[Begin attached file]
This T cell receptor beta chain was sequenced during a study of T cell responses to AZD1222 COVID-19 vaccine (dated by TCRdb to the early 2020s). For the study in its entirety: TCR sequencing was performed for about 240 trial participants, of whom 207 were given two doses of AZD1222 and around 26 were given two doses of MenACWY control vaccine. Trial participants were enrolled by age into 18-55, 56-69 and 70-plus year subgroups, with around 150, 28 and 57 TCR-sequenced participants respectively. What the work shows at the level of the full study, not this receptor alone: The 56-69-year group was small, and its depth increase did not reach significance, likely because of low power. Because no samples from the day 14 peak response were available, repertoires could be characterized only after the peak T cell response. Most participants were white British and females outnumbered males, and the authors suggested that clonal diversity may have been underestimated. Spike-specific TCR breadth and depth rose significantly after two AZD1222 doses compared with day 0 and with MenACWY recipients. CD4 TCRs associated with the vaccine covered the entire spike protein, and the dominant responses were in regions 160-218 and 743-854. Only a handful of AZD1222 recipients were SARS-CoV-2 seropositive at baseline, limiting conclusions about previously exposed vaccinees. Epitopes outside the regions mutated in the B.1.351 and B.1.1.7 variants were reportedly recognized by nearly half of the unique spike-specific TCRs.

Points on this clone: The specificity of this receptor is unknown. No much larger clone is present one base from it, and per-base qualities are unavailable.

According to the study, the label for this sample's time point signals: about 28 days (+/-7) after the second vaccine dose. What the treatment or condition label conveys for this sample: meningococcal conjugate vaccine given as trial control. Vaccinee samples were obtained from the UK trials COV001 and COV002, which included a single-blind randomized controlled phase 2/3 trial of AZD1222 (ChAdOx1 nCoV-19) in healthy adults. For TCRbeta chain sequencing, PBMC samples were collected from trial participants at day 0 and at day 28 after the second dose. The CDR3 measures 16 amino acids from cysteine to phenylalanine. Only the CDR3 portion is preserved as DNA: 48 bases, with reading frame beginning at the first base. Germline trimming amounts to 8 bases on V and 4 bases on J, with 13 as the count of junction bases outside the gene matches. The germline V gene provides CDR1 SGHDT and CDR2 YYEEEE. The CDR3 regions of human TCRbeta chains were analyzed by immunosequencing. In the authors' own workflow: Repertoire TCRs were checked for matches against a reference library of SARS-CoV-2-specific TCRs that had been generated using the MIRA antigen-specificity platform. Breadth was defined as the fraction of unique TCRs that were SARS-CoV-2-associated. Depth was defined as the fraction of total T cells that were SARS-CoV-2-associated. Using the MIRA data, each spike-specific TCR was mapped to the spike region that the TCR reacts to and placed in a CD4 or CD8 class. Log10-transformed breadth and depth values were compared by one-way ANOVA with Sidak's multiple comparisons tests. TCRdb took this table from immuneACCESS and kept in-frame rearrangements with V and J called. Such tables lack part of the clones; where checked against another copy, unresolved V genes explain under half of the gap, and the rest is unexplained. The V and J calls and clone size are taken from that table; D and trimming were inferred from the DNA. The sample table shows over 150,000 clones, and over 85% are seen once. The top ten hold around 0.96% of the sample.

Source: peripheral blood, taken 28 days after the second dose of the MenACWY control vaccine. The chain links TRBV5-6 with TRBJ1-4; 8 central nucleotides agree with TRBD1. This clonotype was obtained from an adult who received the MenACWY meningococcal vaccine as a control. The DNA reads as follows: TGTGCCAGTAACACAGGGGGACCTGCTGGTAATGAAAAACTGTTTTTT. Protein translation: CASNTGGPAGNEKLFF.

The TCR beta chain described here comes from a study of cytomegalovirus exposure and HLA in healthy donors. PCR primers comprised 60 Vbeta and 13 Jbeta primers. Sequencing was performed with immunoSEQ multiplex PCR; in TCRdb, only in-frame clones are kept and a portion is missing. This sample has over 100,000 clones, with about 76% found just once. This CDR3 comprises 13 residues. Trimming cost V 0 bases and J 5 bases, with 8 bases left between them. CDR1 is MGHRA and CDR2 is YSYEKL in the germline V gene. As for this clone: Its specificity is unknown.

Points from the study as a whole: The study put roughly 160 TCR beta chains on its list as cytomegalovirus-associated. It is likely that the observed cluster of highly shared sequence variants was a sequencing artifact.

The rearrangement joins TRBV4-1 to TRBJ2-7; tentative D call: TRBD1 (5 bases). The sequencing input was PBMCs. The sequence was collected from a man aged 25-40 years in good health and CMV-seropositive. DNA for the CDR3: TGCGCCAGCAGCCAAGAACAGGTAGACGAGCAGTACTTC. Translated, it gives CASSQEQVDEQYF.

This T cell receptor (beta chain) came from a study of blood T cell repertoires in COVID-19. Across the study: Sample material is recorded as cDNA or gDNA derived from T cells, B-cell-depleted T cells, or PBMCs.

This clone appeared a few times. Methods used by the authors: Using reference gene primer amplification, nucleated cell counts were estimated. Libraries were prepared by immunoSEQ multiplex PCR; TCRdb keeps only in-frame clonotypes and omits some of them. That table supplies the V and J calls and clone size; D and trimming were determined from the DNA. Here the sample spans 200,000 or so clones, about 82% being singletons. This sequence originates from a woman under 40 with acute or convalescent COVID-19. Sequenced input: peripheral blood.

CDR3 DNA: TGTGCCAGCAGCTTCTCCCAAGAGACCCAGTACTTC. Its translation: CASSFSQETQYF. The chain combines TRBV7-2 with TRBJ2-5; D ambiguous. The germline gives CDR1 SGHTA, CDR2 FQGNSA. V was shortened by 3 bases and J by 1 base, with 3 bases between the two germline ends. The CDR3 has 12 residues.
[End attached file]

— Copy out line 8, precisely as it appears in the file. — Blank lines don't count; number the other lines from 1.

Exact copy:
This T cell receptor (beta chain) came from a study of blood T cell repertoires in COVID-19. Across the study: Sample material is recorded as cDNA or gDNA derived from T cells, B-cell-depleted T cells, or PBMCs.